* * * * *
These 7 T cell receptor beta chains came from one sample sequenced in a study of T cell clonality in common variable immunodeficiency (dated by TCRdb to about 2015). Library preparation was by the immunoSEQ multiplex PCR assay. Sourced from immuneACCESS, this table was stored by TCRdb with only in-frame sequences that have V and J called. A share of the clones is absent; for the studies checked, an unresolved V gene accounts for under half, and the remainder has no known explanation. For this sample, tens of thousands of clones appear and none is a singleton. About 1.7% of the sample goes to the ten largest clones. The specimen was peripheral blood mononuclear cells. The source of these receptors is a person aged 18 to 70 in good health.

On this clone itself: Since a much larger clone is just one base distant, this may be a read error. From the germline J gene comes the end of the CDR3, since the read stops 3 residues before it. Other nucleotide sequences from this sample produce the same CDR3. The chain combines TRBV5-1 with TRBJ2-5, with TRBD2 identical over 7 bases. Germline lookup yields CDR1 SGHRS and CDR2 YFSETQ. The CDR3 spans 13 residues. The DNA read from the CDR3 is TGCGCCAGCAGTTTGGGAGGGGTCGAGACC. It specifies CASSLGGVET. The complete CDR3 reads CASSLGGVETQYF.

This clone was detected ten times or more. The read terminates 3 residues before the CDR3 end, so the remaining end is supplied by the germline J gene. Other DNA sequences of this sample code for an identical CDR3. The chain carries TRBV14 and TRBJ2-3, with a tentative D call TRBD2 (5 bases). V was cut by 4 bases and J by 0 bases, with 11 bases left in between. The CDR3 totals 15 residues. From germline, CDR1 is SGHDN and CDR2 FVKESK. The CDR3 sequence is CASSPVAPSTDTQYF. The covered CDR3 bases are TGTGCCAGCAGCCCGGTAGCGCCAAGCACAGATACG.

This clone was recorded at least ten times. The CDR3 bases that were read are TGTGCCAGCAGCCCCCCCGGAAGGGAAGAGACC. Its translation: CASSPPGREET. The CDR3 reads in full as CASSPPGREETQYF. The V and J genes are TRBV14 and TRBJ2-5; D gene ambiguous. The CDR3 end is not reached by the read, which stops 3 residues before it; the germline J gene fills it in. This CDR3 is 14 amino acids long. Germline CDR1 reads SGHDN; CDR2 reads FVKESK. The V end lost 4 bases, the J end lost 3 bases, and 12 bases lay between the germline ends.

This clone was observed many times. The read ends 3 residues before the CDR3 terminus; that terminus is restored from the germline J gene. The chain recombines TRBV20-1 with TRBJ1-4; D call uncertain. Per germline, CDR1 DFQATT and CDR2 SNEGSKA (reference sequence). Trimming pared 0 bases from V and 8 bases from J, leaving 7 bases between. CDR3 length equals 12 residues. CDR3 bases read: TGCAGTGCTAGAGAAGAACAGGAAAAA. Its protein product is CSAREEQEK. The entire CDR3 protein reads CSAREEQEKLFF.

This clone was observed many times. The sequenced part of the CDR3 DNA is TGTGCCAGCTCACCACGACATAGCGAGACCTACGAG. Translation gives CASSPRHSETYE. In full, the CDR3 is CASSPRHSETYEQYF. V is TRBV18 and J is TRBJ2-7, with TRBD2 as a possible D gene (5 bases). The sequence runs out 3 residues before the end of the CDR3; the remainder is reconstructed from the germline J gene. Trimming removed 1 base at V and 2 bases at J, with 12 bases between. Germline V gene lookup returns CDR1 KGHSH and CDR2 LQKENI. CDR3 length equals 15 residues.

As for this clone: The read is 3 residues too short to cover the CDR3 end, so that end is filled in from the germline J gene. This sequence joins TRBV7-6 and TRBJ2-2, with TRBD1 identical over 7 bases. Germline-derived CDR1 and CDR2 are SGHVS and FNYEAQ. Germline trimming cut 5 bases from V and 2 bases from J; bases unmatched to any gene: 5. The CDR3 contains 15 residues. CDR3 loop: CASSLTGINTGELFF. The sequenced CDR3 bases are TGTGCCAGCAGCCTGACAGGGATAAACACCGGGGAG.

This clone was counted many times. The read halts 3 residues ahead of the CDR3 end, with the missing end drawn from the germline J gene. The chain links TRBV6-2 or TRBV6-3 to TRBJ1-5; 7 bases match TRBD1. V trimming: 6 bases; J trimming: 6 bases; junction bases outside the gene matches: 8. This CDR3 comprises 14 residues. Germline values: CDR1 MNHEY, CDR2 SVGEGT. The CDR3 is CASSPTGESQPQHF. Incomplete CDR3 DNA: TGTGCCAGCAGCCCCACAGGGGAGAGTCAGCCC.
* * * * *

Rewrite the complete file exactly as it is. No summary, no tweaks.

These 7 T cell receptor beta chains came from one sample sequenced in a study of T cell clonality in common variable immunodeficiency (dated by TCRdb to about 2015). Library preparation was by the immunoSEQ multiplex PCR assay. Sourced from immuneACCESS, this table was stored by TCRdb with only in-frame sequences that have V and J called. A share of the clones is absent; for the studies checked, an unresolved V gene accounts for under half, and the remainder has no known explanation. For this sample, tens of thousands of clones appear and none is a singleton. About 1.7% of the sample goes to the ten largest clones. The specimen was peripheral blood mononuclear cells. The source of these receptors is a person aged 18 to 70 in good health.

On this clone itself: Since a much larger clone is just one base distant, this may be a read error. From the germline J gene comes the end of the CDR3, since the read stops 3 residues before it. Other nucleotide sequences from this sample produce the same CDR3. The chain combines TRBV5-1 with TRBJ2-5, with TRBD2 identical over 7 bases. Germline lookup yields CDR1 SGHRS and CDR2 YFSETQ. The CDR3 spans 13 residues. The DNA read from the CDR3 is TGCGCCAGCAGTTTGGGAGGGGTCGAGACC. It specifies CASSLGGVET. The complete CDR3 reads CASSLGGVETQYF.

This clone was detected ten times or more. The read terminates 3 residues before the CDR3 end, so the remaining end is supplied by the germline J gene. Other DNA sequences of this sample code for an identical CDR3. The chain carries TRBV14 and TRBJ2-3, with a tentative D call TRBD2 (5 bases). V was cut by 4 bases and J by 0 bases, with 11 bases left in between. The CDR3 totals 15 residues. From germline, CDR1 is SGHDN and CDR2 FVKESK. The CDR3 sequence is CASSPVAPSTDTQYF. The covered CDR3 bases are TGTGCCAGCAGCCCGGTAGCGCCAAGCACAGATACG.

This clone was recorded at least ten times. The CDR3 bases that were read are TGTGCCAGCAGCCCCCCCGGAAGGGAAGAGACC. Its translation: CASSPPGREET. The CDR3 reads in full as CASSPPGREETQYF. The V and J genes are TRBV14 and TRBJ2-5; D gene ambiguous. The CDR3 end is not reached by the read, which stops 3 residues before it; the germline J gene fills it in. This CDR3 is 14 amino acids long. Germline CDR1 reads SGHDN; CDR2 reads FVKESK. The V end lost 4 bases, the J end lost 3 bases, and 12 bases lay between the germline ends.

This clone was observed many times. The read ends 3 residues before the CDR3 terminus; that terminus is restored from the germline J gene. The chain recombines TRBV20-1 with TRBJ1-4; D call uncertain. Per germline, CDR1 DFQATT and CDR2 SNEGSKA (reference sequence). Trimming pared 0 bases from V and 8 bases from J, leaving 7 bases between. CDR3 length equals 12 residues. CDR3 bases read: TGCAGTGCTAGAGAAGAACAGGAAAAA. Its protein product is CSAREEQEK. The entire CDR3 protein reads CSAREEQEKLFF.

This clone was observed many times. The sequenced part of the CDR3 DNA is TGTGCCAGCTCACCACGACATAGCGAGACCTACGAG. Translation gives CASSPRHSETYE. In full, the CDR3 is CASSPRHSETYEQYF. V is TRBV18 and J is TRBJ2-7, with TRBD2 as a possible D gene (5 bases). The sequence runs out 3 residues before the end of the CDR3; the remainder is reconstructed from the germline J gene. Trimming removed 1 base at V and 2 bases at J, with 12 bases between. Germline V gene lookup returns CDR1 KGHSH and CDR2 LQKENI. CDR3 length equals 15 residues.

As for this clone: The read is 3 residues too short to cover the CDR3 end, so that end is filled in from the germline J gene. This sequence joins TRBV7-6 and TRBJ2-2, with TRBD1 identical over 7 bases. Germline-derived CDR1 and CDR2 are SGHVS and FNYEAQ. Germline trimming cut 5 bases from V and 2 bases from J; bases unmatched to any gene: 5. The CDR3 contains 15 residues. CDR3 loop: CASSLTGINTGELFF. The sequenced CDR3 bases are TGTGCCAGCAGCCTGACAGGGATAAACACCGGGGAG.

This clone was counted many times. The read halts 3 residues ahead of the CDR3 end, with the missing end drawn from the germline J gene. The chain links TRBV6-2 or TRBV6-3 to TRBJ1-5; 7 bases match TRBD1. V trimming: 6 bases; J trimming: 6 bases; junction bases outside the gene matches: 8. This CDR3 comprises 14 residues. Germline values: CDR1 MNHEY, CDR2 SVGEGT. The CDR3 is CASSPTGESQPQHF. Incomplete CDR3 DNA: TGTGCCAGCAGCCCCACAGGGGAGAGTCAGCCC.